The Deepest Indoor Swimming Pool in the World!

Located in Brussels, Belgium, Nemo 33 is the deepest indoor swimming pool in the world. Designed for divers, Nemo 33 was first conceived by John Beernaerts in 1996. Its doors would eventually open to the public on May 1st, 2004.

According to the Guinness World Records:
The Nemo 33 diving pool has a depth of 33 meters (108 ft) at its deepest point and contains around 2.5 million litres (550,000 gal, 4.4 million pints, 660,000 US gallons) of water. The facility, which opened in June 2004, is used for dive training, leisure diving, and research.
The water is kept at a constant 30 degrees Celsius (86 degrees Fahrenheit) thanks to a large array of solar panels. There are two ‘basins’ and three ‘pits’, the deepest of which is 6 m (19 ft 7 in) across and drops to 33 m (108 ft). There are underwater ‘caves’ for exploration and three air-filled diving bells that enable diving instructors to communicate with their charges without returning to the surface.

African tribe

An anthropologist proposed a game to the kids in an African tribe. He put a basket full of fruit near a tree and told the kids that who ever got there first won the sweet fruits. When he told them to run they all took each others hands and ran together, then sat together enjoying their treats. When he asked them why they had run like that as one could have had all the fruits for himself they said: ”UBUNTU, how can one of us be happy if all the other ones are sad?”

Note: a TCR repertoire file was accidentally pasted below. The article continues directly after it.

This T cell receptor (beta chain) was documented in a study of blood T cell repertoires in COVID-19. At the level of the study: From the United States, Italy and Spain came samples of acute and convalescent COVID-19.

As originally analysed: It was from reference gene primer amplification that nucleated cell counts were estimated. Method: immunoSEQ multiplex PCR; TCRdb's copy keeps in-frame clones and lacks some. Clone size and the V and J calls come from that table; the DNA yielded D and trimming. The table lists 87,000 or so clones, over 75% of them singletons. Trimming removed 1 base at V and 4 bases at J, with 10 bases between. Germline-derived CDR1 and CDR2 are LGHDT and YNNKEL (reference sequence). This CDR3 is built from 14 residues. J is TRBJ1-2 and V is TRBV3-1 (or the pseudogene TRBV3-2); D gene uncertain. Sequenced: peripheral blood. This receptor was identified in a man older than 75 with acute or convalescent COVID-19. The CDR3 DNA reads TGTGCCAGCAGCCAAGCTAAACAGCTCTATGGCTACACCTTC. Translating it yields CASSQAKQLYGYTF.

‘UBUNTU’ in the Xhosa culture means: “I am because we are”

amazing sculptures

Willard Wigan creates amazing sculptures that fit inside the eye of a needle.

Duringthe creation process, the artist has to control his nervous system to make sure

that he does not suddenly move and destroy the sculpture.

Esquel meteorite

This Esquel meteorite was found in Chubut, Argentina in 1951 by a rancher digging a cattle pond. A single mass weighing more than 700 kilograms was found. Despite more than 50 years of searching, no more pieces of this rare pallasite have been recovered.
This specimen is a partial slice, cut thin enough to show very nice translucency of the olivine crystals, yet thick enough to maintain the beautiful green color. If Esquel is cut too thin, the crystal color fades to a light yellow instead of emerald green. This is a truly museum-quality specimen.